Confederate guns at Fort Moultrie and other points now took up the defense of Sumter. Another Federal assault on September 9 fell short; this time, the attackers lost five boats and 124 men trying to take the fort from Major Stephen Elliott and fresh Confederate troops under his command. Except for one 10-day period of heavy firing, the bombardment continued intermittently until the end of December. By then, Sumter’s cannon were severely damaged and dismounted, and its defenders could respond with only “harmless musketry.”
In the summer of 1864, Major General John G. Foster replaced Gillmore as commander of land operations, and the Federals made one last attempt to take Fort Sumter. Foster, a member of Anderson’s 1861 garrison, believed that “with proper arrangements,” the fort could be taken “at any time.” However, a sustained two-month Union bombardment failed to dislodge the 300-man Confederate garrison. Foster was ordered to send most of his remaining ammunition and several regiments of troops north to aid Grant’s overland campaign against Richmond.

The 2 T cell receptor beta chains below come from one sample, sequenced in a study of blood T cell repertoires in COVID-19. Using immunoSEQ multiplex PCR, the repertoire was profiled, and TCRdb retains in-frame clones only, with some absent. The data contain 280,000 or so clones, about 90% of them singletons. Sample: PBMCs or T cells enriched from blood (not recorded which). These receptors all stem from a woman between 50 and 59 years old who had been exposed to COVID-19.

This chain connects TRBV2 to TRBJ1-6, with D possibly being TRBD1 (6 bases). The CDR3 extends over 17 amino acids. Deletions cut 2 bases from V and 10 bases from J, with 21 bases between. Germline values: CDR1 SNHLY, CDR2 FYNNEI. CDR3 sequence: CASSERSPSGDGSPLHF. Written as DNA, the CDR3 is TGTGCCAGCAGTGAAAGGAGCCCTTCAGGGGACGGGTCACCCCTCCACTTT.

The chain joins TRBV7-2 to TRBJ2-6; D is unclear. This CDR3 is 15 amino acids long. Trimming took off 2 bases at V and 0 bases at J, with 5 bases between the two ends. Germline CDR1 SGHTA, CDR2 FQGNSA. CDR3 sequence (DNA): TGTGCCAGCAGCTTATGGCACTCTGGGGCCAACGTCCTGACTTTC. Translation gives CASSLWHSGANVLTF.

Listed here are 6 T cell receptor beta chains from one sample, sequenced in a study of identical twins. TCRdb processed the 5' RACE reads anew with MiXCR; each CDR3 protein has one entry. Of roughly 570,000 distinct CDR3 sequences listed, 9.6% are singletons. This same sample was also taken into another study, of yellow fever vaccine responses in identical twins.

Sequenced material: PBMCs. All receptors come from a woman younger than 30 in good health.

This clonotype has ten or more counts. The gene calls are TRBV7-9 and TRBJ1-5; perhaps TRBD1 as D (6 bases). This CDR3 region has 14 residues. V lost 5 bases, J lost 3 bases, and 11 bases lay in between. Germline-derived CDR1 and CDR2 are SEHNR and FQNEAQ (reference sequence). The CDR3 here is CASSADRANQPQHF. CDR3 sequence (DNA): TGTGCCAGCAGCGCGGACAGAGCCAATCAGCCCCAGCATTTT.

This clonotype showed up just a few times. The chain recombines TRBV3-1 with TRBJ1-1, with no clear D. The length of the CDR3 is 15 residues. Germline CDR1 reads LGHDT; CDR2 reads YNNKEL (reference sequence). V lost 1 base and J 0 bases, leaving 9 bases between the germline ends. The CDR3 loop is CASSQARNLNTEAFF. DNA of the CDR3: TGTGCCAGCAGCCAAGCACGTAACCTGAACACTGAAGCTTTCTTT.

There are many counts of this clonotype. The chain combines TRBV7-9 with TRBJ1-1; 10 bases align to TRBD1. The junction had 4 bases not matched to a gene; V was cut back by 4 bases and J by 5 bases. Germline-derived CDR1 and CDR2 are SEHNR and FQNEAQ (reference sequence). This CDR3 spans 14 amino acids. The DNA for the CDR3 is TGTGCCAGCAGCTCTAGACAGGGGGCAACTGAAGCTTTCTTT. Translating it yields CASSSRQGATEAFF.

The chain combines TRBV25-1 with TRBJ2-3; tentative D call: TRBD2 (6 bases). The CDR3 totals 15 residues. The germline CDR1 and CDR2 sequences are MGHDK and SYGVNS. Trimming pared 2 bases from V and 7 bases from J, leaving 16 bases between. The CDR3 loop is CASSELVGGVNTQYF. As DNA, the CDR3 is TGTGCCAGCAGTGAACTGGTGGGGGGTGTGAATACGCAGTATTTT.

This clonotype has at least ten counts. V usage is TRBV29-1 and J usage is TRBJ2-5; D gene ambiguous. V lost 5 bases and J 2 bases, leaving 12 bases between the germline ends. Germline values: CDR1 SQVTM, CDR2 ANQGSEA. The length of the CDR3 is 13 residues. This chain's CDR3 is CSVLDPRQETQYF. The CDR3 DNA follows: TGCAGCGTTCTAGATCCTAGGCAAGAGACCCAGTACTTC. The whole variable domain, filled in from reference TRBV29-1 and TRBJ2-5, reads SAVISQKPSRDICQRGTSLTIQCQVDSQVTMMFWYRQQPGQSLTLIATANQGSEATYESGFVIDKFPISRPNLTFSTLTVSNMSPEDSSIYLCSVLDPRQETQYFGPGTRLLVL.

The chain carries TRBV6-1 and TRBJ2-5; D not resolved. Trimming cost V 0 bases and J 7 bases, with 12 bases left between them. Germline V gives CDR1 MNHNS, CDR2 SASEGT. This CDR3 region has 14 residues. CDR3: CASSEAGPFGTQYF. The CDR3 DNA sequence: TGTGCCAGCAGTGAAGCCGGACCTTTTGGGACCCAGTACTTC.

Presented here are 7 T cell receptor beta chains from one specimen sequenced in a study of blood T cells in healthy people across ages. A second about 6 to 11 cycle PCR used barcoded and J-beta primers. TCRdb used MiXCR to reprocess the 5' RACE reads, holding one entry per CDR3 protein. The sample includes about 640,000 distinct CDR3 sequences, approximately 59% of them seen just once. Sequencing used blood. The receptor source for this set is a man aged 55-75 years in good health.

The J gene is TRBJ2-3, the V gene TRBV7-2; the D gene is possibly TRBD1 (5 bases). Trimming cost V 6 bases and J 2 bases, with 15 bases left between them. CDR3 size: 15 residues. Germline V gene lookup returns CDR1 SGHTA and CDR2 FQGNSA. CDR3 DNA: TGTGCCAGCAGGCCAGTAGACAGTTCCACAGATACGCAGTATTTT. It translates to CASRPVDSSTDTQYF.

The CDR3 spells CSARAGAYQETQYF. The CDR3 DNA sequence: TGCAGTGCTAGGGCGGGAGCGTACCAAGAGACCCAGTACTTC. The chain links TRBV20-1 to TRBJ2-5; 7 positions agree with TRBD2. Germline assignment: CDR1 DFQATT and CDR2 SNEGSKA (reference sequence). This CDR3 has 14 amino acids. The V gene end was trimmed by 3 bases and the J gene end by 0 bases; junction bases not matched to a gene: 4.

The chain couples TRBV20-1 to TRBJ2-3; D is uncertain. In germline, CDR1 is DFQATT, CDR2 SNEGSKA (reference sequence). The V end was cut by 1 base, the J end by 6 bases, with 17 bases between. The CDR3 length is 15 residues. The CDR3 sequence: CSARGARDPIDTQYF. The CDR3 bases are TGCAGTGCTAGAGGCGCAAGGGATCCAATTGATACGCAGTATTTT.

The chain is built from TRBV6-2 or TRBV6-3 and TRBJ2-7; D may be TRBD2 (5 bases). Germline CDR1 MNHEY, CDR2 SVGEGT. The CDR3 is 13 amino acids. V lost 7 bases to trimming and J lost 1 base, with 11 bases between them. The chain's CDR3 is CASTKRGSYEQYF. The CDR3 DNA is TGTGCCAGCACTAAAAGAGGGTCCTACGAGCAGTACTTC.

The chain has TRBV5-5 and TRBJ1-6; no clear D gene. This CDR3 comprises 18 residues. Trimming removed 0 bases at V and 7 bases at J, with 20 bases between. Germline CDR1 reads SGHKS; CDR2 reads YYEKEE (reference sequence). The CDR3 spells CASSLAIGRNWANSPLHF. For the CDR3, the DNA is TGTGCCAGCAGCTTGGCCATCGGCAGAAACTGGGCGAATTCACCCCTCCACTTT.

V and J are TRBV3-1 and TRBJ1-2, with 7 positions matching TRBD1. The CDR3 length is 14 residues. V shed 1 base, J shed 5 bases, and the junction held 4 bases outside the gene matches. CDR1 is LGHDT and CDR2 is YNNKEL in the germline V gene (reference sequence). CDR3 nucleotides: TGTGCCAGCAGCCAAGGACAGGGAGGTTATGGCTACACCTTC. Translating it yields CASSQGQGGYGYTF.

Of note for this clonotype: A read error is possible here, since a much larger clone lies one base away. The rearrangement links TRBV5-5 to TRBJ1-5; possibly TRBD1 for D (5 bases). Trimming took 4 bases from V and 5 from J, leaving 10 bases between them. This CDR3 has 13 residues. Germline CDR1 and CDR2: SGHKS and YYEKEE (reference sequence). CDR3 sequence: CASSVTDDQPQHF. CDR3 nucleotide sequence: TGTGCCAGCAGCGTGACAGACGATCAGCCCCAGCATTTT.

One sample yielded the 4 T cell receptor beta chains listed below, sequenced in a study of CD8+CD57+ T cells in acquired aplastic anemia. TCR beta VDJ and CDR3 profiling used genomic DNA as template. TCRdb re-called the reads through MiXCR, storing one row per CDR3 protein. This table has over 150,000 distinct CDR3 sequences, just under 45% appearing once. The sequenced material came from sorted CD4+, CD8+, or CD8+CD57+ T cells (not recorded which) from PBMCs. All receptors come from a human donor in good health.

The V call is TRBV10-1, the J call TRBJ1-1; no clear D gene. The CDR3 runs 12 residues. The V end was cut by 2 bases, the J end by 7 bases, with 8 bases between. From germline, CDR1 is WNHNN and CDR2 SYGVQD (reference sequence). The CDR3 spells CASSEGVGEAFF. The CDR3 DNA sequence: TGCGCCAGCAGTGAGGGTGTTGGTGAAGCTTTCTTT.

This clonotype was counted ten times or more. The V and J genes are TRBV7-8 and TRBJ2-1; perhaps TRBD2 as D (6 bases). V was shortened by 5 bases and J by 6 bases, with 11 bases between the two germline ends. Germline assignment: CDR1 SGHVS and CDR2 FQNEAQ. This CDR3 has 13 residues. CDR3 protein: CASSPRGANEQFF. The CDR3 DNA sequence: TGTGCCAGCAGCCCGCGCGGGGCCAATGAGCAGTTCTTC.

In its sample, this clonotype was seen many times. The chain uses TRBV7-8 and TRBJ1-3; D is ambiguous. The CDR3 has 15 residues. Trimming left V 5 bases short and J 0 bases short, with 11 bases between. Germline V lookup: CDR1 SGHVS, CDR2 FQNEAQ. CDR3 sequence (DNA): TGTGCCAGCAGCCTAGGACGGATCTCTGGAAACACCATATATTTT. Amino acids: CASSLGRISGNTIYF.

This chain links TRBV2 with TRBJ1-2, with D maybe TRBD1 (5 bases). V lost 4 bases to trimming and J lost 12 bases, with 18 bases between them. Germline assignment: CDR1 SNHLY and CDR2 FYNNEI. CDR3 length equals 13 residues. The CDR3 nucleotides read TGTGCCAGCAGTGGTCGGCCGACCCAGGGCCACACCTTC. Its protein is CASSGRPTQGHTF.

Desultory fire against the fort continued through January 1865. For 20 months, Fort Sumter had withstood Federal siege and bombardment, and it no longer resembled a fort at all. But, defensively, it was more vital than ever. Big Federal guns had hurled seven million pounds of metal at it, yet the Confederate losses during this period had been only 52 killed and 267 wounded.
The Confederacy never surrendered Fort Sumter, but General William T. Sherman’s advance through South Carolina finally forced the Confederates to evacuate Charleston on February 17, 1865, and abandon Fort Sumter. The Federal government formally took possession of Fort Sumter on February 22, 1865, with a flag-raising ceremony.